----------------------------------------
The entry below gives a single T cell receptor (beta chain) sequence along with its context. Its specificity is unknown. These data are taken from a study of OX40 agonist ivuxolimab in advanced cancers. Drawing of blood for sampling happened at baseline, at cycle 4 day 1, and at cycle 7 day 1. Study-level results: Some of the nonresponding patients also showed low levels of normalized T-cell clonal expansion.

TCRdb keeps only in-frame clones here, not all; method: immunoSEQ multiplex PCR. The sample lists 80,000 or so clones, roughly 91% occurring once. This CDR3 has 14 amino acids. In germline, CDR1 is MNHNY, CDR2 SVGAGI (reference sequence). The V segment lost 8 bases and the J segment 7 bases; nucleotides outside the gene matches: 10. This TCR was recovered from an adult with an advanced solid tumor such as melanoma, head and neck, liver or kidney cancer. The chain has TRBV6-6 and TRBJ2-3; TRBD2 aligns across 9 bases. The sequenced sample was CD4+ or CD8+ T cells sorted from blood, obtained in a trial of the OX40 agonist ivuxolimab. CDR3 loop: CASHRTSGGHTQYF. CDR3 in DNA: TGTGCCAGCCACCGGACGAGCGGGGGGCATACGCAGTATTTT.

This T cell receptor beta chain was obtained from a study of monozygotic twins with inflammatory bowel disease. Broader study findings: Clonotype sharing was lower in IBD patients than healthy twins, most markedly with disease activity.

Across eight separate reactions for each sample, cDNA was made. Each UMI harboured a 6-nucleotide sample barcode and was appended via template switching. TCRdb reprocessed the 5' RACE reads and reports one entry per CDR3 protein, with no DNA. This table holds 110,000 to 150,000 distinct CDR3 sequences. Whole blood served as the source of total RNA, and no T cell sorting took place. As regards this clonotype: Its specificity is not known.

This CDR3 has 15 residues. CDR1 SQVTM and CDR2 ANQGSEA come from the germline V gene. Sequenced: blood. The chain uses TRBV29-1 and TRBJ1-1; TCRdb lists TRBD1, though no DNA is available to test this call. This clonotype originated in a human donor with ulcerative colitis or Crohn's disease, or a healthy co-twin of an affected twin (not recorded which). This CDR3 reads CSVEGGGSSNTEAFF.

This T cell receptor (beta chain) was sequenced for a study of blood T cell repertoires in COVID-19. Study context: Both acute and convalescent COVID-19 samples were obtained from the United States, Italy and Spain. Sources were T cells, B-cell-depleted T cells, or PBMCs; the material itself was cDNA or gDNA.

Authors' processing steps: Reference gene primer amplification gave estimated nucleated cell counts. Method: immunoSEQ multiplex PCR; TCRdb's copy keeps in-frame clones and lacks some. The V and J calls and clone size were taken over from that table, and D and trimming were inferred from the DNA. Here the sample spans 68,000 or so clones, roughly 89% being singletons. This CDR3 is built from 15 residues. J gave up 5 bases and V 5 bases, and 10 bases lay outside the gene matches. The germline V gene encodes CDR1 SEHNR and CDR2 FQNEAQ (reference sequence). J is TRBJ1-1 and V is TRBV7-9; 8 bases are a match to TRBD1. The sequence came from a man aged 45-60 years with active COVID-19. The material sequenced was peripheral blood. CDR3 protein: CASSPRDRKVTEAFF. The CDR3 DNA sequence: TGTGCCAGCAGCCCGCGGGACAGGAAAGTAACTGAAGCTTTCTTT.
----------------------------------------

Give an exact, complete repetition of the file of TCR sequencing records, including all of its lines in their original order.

The entry below gives a single T cell receptor (beta chain) sequence along with its context. Its specificity is unknown. These data are taken from a study of OX40 agonist ivuxolimab in advanced cancers. Drawing of blood for sampling happened at baseline, at cycle 4 day 1, and at cycle 7 day 1. Study-level results: Some of the nonresponding patients also showed low levels of normalized T-cell clonal expansion.

TCRdb keeps only in-frame clones here, not all; method: immunoSEQ multiplex PCR. The sample lists 80,000 or so clones, roughly 91% occurring once. This CDR3 has 14 amino acids. In germline, CDR1 is MNHNY, CDR2 SVGAGI (reference sequence). The V segment lost 8 bases and the J segment 7 bases; nucleotides outside the gene matches: 10. This TCR was recovered from an adult with an advanced solid tumor such as melanoma, head and neck, liver or kidney cancer. The chain has TRBV6-6 and TRBJ2-3; TRBD2 aligns across 9 bases. The sequenced sample was CD4+ or CD8+ T cells sorted from blood, obtained in a trial of the OX40 agonist ivuxolimab. CDR3 loop: CASHRTSGGHTQYF. CDR3 in DNA: TGTGCCAGCCACCGGACGAGCGGGGGGCATACGCAGTATTTT.

This T cell receptor beta chain was obtained from a study of monozygotic twins with inflammatory bowel disease. Broader study findings: Clonotype sharing was lower in IBD patients than healthy twins, most markedly with disease activity.

Across eight separate reactions for each sample, cDNA was made. Each UMI harboured a 6-nucleotide sample barcode and was appended via template switching. TCRdb reprocessed the 5' RACE reads and reports one entry per CDR3 protein, with no DNA. This table holds 110,000 to 150,000 distinct CDR3 sequences. Whole blood served as the source of total RNA, and no T cell sorting took place. As regards this clonotype: Its specificity is not known.

This CDR3 has 15 residues. CDR1 SQVTM and CDR2 ANQGSEA come from the germline V gene. Sequenced: blood. The chain uses TRBV29-1 and TRBJ1-1; TCRdb lists TRBD1, though no DNA is available to test this call. This clonotype originated in a human donor with ulcerative colitis or Crohn's disease, or a healthy co-twin of an affected twin (not recorded which). This CDR3 reads CSVEGGGSSNTEAFF.

This T cell receptor (beta chain) was sequenced for a study of blood T cell repertoires in COVID-19. Study context: Both acute and convalescent COVID-19 samples were obtained from the United States, Italy and Spain. Sources were T cells, B-cell-depleted T cells, or PBMCs; the material itself was cDNA or gDNA.

Authors' processing steps: Reference gene primer amplification gave estimated nucleated cell counts. Method: immunoSEQ multiplex PCR; TCRdb's copy keeps in-frame clones and lacks some. The V and J calls and clone size were taken over from that table, and D and trimming were inferred from the DNA. Here the sample spans 68,000 or so clones, roughly 89% being singletons. This CDR3 is built from 15 residues. J gave up 5 bases and V 5 bases, and 10 bases lay outside the gene matches. The germline V gene encodes CDR1 SEHNR and CDR2 FQNEAQ (reference sequence). J is TRBJ1-1 and V is TRBV7-9; 8 bases are a match to TRBD1. The sequence came from a man aged 45-60 years with active COVID-19. The material sequenced was peripheral blood. CDR3 protein: CASSPRDRKVTEAFF. The CDR3 DNA sequence: TGTGCCAGCAGCCCGCGGGACAGGAAAGTAACTGAAGCTTTCTTT.